Special schools provide a unique and distinctive educational environment to meet the needs of the pupils in their community. Undertaking standard tests may not be appropriate and we do not show performance data for special schools.
View exam results via the link below and contact the school to ask about measuring pupil progress.
A Parent's Guide to Choosing a Special School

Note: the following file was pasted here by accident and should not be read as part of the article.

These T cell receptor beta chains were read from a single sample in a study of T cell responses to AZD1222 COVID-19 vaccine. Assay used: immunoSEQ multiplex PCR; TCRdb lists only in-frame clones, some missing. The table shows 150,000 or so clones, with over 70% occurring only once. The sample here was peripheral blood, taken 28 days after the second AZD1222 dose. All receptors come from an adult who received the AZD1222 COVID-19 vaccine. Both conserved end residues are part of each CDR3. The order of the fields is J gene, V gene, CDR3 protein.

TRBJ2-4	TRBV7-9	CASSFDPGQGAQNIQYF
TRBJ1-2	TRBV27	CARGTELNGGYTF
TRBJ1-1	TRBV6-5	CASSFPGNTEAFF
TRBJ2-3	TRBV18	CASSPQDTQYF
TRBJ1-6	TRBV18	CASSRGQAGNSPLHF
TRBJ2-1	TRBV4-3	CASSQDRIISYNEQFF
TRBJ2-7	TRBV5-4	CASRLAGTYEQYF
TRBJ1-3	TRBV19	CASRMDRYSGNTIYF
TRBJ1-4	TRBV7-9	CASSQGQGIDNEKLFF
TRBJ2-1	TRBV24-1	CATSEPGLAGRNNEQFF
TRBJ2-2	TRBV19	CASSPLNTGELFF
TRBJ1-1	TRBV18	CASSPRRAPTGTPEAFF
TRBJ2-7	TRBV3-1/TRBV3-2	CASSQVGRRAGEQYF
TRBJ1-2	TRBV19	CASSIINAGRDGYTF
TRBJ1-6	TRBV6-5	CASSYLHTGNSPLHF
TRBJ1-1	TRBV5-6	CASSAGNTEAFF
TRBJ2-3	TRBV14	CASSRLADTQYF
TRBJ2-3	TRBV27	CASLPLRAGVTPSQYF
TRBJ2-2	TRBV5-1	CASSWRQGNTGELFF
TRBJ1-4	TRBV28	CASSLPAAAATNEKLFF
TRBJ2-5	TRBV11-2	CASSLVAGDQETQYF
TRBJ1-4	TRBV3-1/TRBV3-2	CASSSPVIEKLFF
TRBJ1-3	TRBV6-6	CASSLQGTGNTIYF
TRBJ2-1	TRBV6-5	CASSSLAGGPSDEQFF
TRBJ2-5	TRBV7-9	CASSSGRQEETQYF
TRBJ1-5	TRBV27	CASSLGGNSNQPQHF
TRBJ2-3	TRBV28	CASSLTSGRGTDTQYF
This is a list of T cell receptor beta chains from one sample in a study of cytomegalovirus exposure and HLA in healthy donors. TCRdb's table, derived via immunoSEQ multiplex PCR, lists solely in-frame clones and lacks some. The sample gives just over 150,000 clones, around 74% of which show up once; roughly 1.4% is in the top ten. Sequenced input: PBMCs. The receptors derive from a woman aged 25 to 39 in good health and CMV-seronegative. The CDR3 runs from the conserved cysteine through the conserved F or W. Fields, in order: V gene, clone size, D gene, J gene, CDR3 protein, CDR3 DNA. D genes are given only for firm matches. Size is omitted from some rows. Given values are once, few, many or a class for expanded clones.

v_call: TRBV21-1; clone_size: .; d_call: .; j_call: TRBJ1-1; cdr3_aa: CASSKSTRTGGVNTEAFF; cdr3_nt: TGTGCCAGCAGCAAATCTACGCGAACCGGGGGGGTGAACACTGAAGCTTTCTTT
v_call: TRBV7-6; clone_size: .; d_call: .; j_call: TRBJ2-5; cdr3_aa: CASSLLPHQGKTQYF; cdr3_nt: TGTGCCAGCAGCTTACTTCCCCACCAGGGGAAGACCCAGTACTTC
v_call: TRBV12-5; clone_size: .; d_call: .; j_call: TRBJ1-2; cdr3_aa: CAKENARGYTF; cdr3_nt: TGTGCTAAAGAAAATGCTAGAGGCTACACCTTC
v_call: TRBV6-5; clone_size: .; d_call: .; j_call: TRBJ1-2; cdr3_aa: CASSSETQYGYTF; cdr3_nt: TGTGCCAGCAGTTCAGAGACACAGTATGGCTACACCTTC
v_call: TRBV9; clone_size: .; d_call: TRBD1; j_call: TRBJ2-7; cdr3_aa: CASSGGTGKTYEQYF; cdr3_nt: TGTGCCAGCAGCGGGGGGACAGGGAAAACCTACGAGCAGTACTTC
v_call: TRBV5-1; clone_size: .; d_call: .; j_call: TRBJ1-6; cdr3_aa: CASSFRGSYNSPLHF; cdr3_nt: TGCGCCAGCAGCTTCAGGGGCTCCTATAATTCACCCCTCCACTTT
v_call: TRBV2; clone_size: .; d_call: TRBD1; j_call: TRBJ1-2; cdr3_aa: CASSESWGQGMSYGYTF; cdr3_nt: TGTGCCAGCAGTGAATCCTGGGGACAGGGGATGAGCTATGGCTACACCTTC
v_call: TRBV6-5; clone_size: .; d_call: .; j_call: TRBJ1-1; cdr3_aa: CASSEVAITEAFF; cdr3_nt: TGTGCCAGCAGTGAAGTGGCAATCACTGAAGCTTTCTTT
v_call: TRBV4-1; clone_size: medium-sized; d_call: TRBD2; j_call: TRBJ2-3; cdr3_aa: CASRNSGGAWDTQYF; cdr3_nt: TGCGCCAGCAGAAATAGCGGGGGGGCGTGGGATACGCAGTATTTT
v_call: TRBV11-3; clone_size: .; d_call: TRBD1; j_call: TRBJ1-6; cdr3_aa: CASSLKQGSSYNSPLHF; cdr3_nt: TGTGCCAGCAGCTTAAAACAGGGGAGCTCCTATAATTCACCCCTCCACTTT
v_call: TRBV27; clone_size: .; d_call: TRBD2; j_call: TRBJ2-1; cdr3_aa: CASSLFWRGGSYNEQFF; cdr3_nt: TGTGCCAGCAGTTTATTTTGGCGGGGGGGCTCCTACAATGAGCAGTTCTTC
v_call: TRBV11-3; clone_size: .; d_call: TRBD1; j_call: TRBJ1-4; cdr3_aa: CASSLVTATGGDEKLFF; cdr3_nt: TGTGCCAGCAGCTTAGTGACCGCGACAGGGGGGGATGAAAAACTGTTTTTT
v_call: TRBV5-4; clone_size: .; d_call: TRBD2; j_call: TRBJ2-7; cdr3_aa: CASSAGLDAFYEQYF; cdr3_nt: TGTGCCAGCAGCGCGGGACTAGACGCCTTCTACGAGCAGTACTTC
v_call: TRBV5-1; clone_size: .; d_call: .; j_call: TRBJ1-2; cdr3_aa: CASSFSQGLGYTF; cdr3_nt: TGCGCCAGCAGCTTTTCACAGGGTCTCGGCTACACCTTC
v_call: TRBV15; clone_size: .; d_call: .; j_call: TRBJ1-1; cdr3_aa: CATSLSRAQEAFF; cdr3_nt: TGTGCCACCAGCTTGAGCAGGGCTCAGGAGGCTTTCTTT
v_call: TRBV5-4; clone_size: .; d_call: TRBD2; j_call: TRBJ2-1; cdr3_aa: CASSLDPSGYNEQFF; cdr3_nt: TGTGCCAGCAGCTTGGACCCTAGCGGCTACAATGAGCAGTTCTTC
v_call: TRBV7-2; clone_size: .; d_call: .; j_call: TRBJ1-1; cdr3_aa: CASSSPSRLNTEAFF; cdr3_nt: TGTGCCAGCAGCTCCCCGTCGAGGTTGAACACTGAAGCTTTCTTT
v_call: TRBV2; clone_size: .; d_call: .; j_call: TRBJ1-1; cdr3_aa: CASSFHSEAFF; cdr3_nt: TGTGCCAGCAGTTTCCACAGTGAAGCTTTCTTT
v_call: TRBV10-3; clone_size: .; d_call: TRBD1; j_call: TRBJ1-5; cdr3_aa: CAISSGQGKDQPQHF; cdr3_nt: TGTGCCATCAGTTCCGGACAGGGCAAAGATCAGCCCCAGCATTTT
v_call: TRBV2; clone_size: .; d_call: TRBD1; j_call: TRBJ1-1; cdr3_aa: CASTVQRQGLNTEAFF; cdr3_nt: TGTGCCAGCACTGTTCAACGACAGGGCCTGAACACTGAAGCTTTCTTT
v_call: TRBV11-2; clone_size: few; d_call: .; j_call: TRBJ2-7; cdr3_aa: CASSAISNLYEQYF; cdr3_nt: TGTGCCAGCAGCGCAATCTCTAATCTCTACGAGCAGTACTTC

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The leadership team has maintained the good quality of education in the school since the last inspection. You are supported well by your leadership team. Staff and governors share your enthusiasm for learning and high expectations, which embody the school motto: ‘Together we raise aspirations for independence and lifelong learning’. Parents are very happy with the school. All parents who commented on Parent View, Ofsted’s online questionnaire, would recommend the school to others. Parents appreciate the time you have given at the start of each day to welcome their children to school since your appointment in September. They said that concerns are dealt with quickly. Parents comment positively about the individual care, guidance and support that they receive from you and your staff. ‘The school is like a family’ and ‘I cannot thank them enough’ are typical of comments made by parents. Older pupils who met with the inspector said that they like coming to school. They enjoy the outdoor play equipment and being in small groups. Pupils feel cared for and listened to by adults in school. The voice of the child is valued by leaders. For example, pupils contribute to their annual reviews and decisions made about their own learning. The positive relationships fostered within school contribute to the good progress pupils make from their individual starting points. Leaders have successfully resolved the areas for improvement identified at the last inspection. The training that staff receive is shared with colleagues effectively. The quality of teaching has improved since the last inspection. Leaders have established a strong culture of professional dialogue, support and challenge among staff. Staff work together to share knowledge and expertise with each other This is particularly helpful for staff new to the school. Skilled support staff are deployed well to maximise learning opportunities for pupils. Although staff work with colleagues in another specialist school, we discussed the work your staff do in a range of mainstream settings in the local authority to enable staff to help pupils who have special educational needs (SEN) and/or disabilities and their families. Staff know and understand the complex needs of pupils in their care. Staff have developed a bespoke curriculum for each individual pupil. Staff use a wide range of evidence to inform the next steps in pupils’ learning. Skilfully designed activities meet the needs and interests of the pupils well. Pupils are calm, focused and engaged in their learning. Safeguarding is effective. Safeguarding arrangements are fit for purpose. Procedures are clearly understood by staff and are followed diligently. Staff receive regular training and weekly updates on any potential areas of risk for the pupils. Appropriate checks are in place to ensure that staff are suitable to work with pupils, including volunteers and adults who are in school regularly. All records relating to safeguarding are maintained meticulously. Staff engage closely with parents, carers and appropriate authorities to ensure pupils’ safety and well-being. Older pupils learn how to keep themselves safe, and they know who to tell if they are worried. The school website offers good advice to parents on how to keep their children safe online when they are at home. Pupils who met with the inspector said that they enjoy coming to school. Parents are confident that their children are safe and well cared for when they are at school. Inspection findings The first line of enquiry looked at the actions that leaders have taken to resolve the areas for improvement identified at the last inspection. Leaders have ensured that staff have the knowledge and skills to meet the complex needs of pupils. Staff work well together to share ideas and expertise. Time is used efficiently to maximise learning opportunities for pupils, including break times and lunch times. For example, staff have developed individual placemats for pupils at mealtimes. The information printed on the mat informs staff of the skills pupils are developing, for example communication skills, independent self-help skills or tasting new foods, flavours and textures. As a result, staff support pupils well and good progress is made. Leaders have ensured that staff are able to evaluate pupils’ needs effectively. As a result, the next steps in pupils’ learning are identified accurately. Staff check with colleagues, including colleagues in other schools, that their judgements are correct using detailed evidence gathered from a range of sources. Targets are relevant, clear and measurable. Staff plan well-thought-out activities, and appropriate resources support learning well. Skilled staff understand pupils’ complex needs well. Staff are deployed effectively to maximise opportunities for learning. For example, staff ensure that older pupils have the relevant vocabulary in their communication books to enable them to access work in literacy. Staff use questions skilfully and model language effectively. As a result, pupils are beginning to develop their own ideas and communicate them to others effectively. Pupils are actively engaged with learning activities. Pupils make good progress from their individual starting points. You are developing opportunities for staff to share their knowledge and expertise with staff in mainstream settings which have pupils who have SEN and/or disabilities. However, it is too soon to measure the impact of this. Next, we discussed the actions taken to improve attendance, particularly for pupils who are persistently absent from school. Historically, parents have taken family holidays during term time. This affects the progress that pupils make. Leaders have worked with families to raise the importance of attending school regularly. Leaders know pupils and their individual circumstances well. Staff have developed positive relationships with families to help them establish effective routines at the start of each day. They work closely with other professionals to ensure that families receive the support and guidance that they need. Most pupils arrive at school by local authority transport. Staff liaise closely with drivers and escorts if a pupil is not collected from home at the start of the day. Leaders swiftly follow up on any concerns. For example, they make telephone calls to parents or carers or a visit to the home. The proportion of pupils who are persistently absent from school has reduced this academic year. Leaders need to build on this improvement to ensure that pupils who are persistently absent attend school each day. I was interested in how leaders had developed the curriculum to support pupils’ academic and personal needs. Leaders have developed a curriculum to focus on each pupil individually to meet their complex needs, through enabling pupils to develop their ability to communicate with others across a range of subjects, and to promote their independence skills effectively. Teachers meet with parents to discuss their aspirations for their children prior to pupils starting school. Teachers gather information from a range of other sources, including other professionals who work with the pupil and their family, for example speech therapists and physiotherapists. Teachers identify the next steps in pupils’ learning accurately. Each pupil has very specific targets which are developed and shared with parents, staff and pupils as part of their personalised learning intention map. Pupils’ social, emotional and sensory needs are catered for effectively. Detailed evidence, for example annotated photographs and video clips, is gathered using an online system. Teachers use the communication matrix effectively to identify pupils’ next steps and highlight the progress that pupils make. Staff work with parents so that they have the skills to help their children at home. The school’s detailed assessment information is strong. It shows clearly that pupils are making progress from their individualised starting points, over time. Pupils thrive in the nurturing atmosphere promoted within the school. Pupils are prepared well for the next stage in their education and all students move on to further education. However, there are limited opportunities for older pupils to improve their independent living skills further in the wider community. Finally, we looked at pupils’ education, health and care (EHC) plans and how you work with the local authority to support pupils’ needs effectively. All pupils who attend Woodlands School have an EHC plan. Parents who spoke with me raised their concerns about the accuracy of the information in the EHC plans, particularly those EHC plans for older pupils who had previously had a statement of special educational need. Leaders have raised parents’ concerns with the local authority. Working closely with the local authority, leaders have acted swiftly to resolve parents’ concerns. Leaders are working to ensure that EHC plans identify pupils’ barriers to learning accurately. Staff liaise with parents to ensure that the specific provisions needed are in place to support pupils, enabling them to achieve their individual outcomes. The EHC plans for younger pupils are focused and specific, ensuring the appropriate targets are set for each individual pupil. Annual reviews are very detailed. They are developed with parents, staff and pupils. Evidence gathered throughout the academic year is shared with parents termly. Consequently, they have a good understanding of the progress that their children are making. Targets accurately meet the needs of pupils and provide appropriate challenge. Pupils make good progress from their individual starting points. Next steps for the school Leaders and those responsible for governance should ensure that they: further develop opportunities within the wider community to promote students’ independent living skills. further develop the support you provide for staff in mainstream settings which have pupils who have SEN and/or disabilities. build on the improvements in pupils’ attendance to ensure that pupils who are persistently absent from school attend regularly. I am copying this letter to the chair of the governing body, the regional school’s commissioner and the director of children’s services for Blackpool. This letter will be published on the Ofsted website. Yours sincerely Amanda Stringer Her Majesty’s Inspector Information about the inspection During this inspection, we met with you, other members of the leadership team and staff. We also spoke with three members of the governing body and had a conversation with a representative of the local authority. We visited classrooms with you, where we had the opportunity to speak with pupils and staff. We met with a group of pupils formally during the day and spoke with several parents at the start of the school day. I took account of 30 responses to the staff questionnaire. I also considered the five free-text comments and the seven responses to Parent View, Ofsted’s online questionnaire for parents. We scrutinised pupils’ assessment information and a range of documentation, including the single central record.